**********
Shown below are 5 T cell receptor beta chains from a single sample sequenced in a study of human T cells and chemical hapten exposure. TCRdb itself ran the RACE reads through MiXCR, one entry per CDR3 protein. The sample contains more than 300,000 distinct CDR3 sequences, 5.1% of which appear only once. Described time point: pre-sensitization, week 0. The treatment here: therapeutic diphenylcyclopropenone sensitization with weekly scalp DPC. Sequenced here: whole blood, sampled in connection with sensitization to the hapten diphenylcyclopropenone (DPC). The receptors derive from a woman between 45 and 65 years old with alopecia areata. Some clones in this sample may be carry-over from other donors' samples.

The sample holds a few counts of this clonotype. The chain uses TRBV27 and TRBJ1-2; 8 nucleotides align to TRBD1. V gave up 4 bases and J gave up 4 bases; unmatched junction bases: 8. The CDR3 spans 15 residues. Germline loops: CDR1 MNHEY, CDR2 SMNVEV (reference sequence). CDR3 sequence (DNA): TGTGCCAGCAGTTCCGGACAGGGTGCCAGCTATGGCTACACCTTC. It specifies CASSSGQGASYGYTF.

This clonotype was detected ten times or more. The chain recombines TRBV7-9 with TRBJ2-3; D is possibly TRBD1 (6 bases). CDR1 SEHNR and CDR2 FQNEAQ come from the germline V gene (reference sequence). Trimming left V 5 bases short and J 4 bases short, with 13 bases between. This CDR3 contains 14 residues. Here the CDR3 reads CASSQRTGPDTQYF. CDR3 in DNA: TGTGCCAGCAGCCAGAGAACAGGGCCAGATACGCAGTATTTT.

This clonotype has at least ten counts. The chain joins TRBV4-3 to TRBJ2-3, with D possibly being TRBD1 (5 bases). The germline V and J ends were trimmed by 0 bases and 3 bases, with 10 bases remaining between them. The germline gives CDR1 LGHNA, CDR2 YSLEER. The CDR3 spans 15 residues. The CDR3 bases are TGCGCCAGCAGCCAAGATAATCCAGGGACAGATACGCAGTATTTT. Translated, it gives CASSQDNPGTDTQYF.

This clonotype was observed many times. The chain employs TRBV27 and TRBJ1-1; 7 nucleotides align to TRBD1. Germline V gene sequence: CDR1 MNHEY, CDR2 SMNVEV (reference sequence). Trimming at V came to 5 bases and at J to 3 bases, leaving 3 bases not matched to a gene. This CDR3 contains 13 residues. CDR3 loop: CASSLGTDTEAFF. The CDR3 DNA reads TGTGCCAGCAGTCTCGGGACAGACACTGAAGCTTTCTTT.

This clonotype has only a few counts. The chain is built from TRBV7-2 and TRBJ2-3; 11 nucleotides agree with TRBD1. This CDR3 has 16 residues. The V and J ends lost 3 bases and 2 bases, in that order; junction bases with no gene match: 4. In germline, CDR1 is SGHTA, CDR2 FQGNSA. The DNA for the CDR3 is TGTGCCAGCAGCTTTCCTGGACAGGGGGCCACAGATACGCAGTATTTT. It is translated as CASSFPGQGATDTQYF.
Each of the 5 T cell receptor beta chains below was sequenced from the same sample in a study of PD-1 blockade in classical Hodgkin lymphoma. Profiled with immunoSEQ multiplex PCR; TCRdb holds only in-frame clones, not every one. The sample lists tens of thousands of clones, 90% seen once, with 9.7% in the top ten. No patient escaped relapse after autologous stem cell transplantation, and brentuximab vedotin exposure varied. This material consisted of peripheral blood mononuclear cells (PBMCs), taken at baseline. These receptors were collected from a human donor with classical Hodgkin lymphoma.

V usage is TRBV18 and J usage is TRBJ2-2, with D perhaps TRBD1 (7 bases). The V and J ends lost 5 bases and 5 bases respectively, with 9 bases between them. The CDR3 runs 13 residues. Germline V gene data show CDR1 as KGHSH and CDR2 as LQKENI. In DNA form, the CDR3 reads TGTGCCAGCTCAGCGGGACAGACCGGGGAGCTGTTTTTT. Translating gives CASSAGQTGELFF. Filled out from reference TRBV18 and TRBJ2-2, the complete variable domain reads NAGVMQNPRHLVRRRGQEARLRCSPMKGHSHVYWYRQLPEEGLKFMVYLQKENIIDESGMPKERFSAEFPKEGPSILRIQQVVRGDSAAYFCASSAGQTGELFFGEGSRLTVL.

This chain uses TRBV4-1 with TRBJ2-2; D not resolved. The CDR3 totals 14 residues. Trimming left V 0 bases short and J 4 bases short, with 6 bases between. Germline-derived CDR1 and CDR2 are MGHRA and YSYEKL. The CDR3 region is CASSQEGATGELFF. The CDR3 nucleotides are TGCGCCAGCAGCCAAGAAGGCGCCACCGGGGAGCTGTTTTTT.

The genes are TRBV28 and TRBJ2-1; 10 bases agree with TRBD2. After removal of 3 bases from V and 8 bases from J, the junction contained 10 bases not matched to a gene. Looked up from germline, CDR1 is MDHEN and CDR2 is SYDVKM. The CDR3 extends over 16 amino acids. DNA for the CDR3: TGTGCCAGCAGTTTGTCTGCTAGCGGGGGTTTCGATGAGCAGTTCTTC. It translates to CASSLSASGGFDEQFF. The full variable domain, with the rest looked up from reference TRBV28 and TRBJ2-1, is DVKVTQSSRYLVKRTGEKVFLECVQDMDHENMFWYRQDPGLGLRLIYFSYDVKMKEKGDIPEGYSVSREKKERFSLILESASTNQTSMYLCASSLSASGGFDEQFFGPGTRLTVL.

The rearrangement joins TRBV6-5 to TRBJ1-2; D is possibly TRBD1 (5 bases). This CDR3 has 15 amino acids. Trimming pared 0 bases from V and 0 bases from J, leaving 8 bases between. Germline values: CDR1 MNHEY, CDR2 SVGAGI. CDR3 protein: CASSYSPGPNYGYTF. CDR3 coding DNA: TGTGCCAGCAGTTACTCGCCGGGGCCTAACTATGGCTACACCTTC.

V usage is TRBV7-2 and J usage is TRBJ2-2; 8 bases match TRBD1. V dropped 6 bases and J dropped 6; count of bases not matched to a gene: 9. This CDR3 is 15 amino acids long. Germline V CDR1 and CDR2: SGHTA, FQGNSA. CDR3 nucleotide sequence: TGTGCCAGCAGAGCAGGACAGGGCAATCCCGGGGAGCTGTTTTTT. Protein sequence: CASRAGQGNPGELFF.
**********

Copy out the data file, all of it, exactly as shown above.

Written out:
Shown below are 5 T cell receptor beta chains from a single sample sequenced in a study of human T cells and chemical hapten exposure. TCRdb itself ran the RACE reads through MiXCR, one entry per CDR3 protein. The sample contains more than 300,000 distinct CDR3 sequences, 5.1% of which appear only once. Described time point: pre-sensitization, week 0. The treatment here: therapeutic diphenylcyclopropenone sensitization with weekly scalp DPC. Sequenced here: whole blood, sampled in connection with sensitization to the hapten diphenylcyclopropenone (DPC). The receptors derive from a woman between 45 and 65 years old with alopecia areata. Some clones in this sample may be carry-over from other donors' samples.

The sample holds a few counts of this clonotype. The chain uses TRBV27 and TRBJ1-2; 8 nucleotides align to TRBD1. V gave up 4 bases and J gave up 4 bases; unmatched junction bases: 8. The CDR3 spans 15 residues. Germline loops: CDR1 MNHEY, CDR2 SMNVEV (reference sequence). CDR3 sequence (DNA): TGTGCCAGCAGTTCCGGACAGGGTGCCAGCTATGGCTACACCTTC. It specifies CASSSGQGASYGYTF.

This clonotype was detected ten times or more. The chain recombines TRBV7-9 with TRBJ2-3; D is possibly TRBD1 (6 bases). CDR1 SEHNR and CDR2 FQNEAQ come from the germline V gene (reference sequence). Trimming left V 5 bases short and J 4 bases short, with 13 bases between. This CDR3 contains 14 residues. Here the CDR3 reads CASSQRTGPDTQYF. CDR3 in DNA: TGTGCCAGCAGCCAGAGAACAGGGCCAGATACGCAGTATTTT.

This clonotype has at least ten counts. The chain joins TRBV4-3 to TRBJ2-3, with D possibly being TRBD1 (5 bases). The germline V and J ends were trimmed by 0 bases and 3 bases, with 10 bases remaining between them. The germline gives CDR1 LGHNA, CDR2 YSLEER. The CDR3 spans 15 residues. The CDR3 bases are TGCGCCAGCAGCCAAGATAATCCAGGGACAGATACGCAGTATTTT. Translated, it gives CASSQDNPGTDTQYF.

This clonotype was observed many times. The chain employs TRBV27 and TRBJ1-1; 7 nucleotides align to TRBD1. Germline V gene sequence: CDR1 MNHEY, CDR2 SMNVEV (reference sequence). Trimming at V came to 5 bases and at J to 3 bases, leaving 3 bases not matched to a gene. This CDR3 contains 13 residues. CDR3 loop: CASSLGTDTEAFF. The CDR3 DNA reads TGTGCCAGCAGTCTCGGGACAGACACTGAAGCTTTCTTT.

This clonotype has only a few counts. The chain is built from TRBV7-2 and TRBJ2-3; 11 nucleotides agree with TRBD1. This CDR3 has 16 residues. The V and J ends lost 3 bases and 2 bases, in that order; junction bases with no gene match: 4. In germline, CDR1 is SGHTA, CDR2 FQGNSA. The DNA for the CDR3 is TGTGCCAGCAGCTTTCCTGGACAGGGGGCCACAGATACGCAGTATTTT. It is translated as CASSFPGQGATDTQYF.
Each of the 5 T cell receptor beta chains below was sequenced from the same sample in a study of PD-1 blockade in classical Hodgkin lymphoma. Profiled with immunoSEQ multiplex PCR; TCRdb holds only in-frame clones, not every one. The sample lists tens of thousands of clones, 90% seen once, with 9.7% in the top ten. No patient escaped relapse after autologous stem cell transplantation, and brentuximab vedotin exposure varied. This material consisted of peripheral blood mononuclear cells (PBMCs), taken at baseline. These receptors were collected from a human donor with classical Hodgkin lymphoma.

V usage is TRBV18 and J usage is TRBJ2-2, with D perhaps TRBD1 (7 bases). The V and J ends lost 5 bases and 5 bases respectively, with 9 bases between them. The CDR3 runs 13 residues. Germline V gene data show CDR1 as KGHSH and CDR2 as LQKENI. In DNA form, the CDR3 reads TGTGCCAGCTCAGCGGGACAGACCGGGGAGCTGTTTTTT. Translating gives CASSAGQTGELFF. Filled out from reference TRBV18 and TRBJ2-2, the complete variable domain reads NAGVMQNPRHLVRRRGQEARLRCSPMKGHSHVYWYRQLPEEGLKFMVYLQKENIIDESGMPKERFSAEFPKEGPSILRIQQVVRGDSAAYFCASSAGQTGELFFGEGSRLTVL.

This chain uses TRBV4-1 with TRBJ2-2; D not resolved. The CDR3 totals 14 residues. Trimming left V 0 bases short and J 4 bases short, with 6 bases between. Germline-derived CDR1 and CDR2 are MGHRA and YSYEKL. The CDR3 region is CASSQEGATGELFF. The CDR3 nucleotides are TGCGCCAGCAGCCAAGAAGGCGCCACCGGGGAGCTGTTTTTT.

The genes are TRBV28 and TRBJ2-1; 10 bases agree with TRBD2. After removal of 3 bases from V and 8 bases from J, the junction contained 10 bases not matched to a gene. Looked up from germline, CDR1 is MDHEN and CDR2 is SYDVKM. The CDR3 extends over 16 amino acids. DNA for the CDR3: TGTGCCAGCAGTTTGTCTGCTAGCGGGGGTTTCGATGAGCAGTTCTTC. It translates to CASSLSASGGFDEQFF. The full variable domain, with the rest looked up from reference TRBV28 and TRBJ2-1, is DVKVTQSSRYLVKRTGEKVFLECVQDMDHENMFWYRQDPGLGLRLIYFSYDVKMKEKGDIPEGYSVSREKKERFSLILESASTNQTSMYLCASSLSASGGFDEQFFGPGTRLTVL.

The rearrangement joins TRBV6-5 to TRBJ1-2; D is possibly TRBD1 (5 bases). This CDR3 has 15 amino acids. Trimming pared 0 bases from V and 0 bases from J, leaving 8 bases between. Germline values: CDR1 MNHEY, CDR2 SVGAGI. CDR3 protein: CASSYSPGPNYGYTF. CDR3 coding DNA: TGTGCCAGCAGTTACTCGCCGGGGCCTAACTATGGCTACACCTTC.

V usage is TRBV7-2 and J usage is TRBJ2-2; 8 bases match TRBD1. V dropped 6 bases and J dropped 6; count of bases not matched to a gene: 9. This CDR3 is 15 amino acids long. Germline V CDR1 and CDR2: SGHTA, FQGNSA. CDR3 nucleotide sequence: TGTGCCAGCAGAGCAGGACAGGGCAATCCCGGGGAGCTGTTTTTT. Protein sequence: CASRAGQGNPGELFF.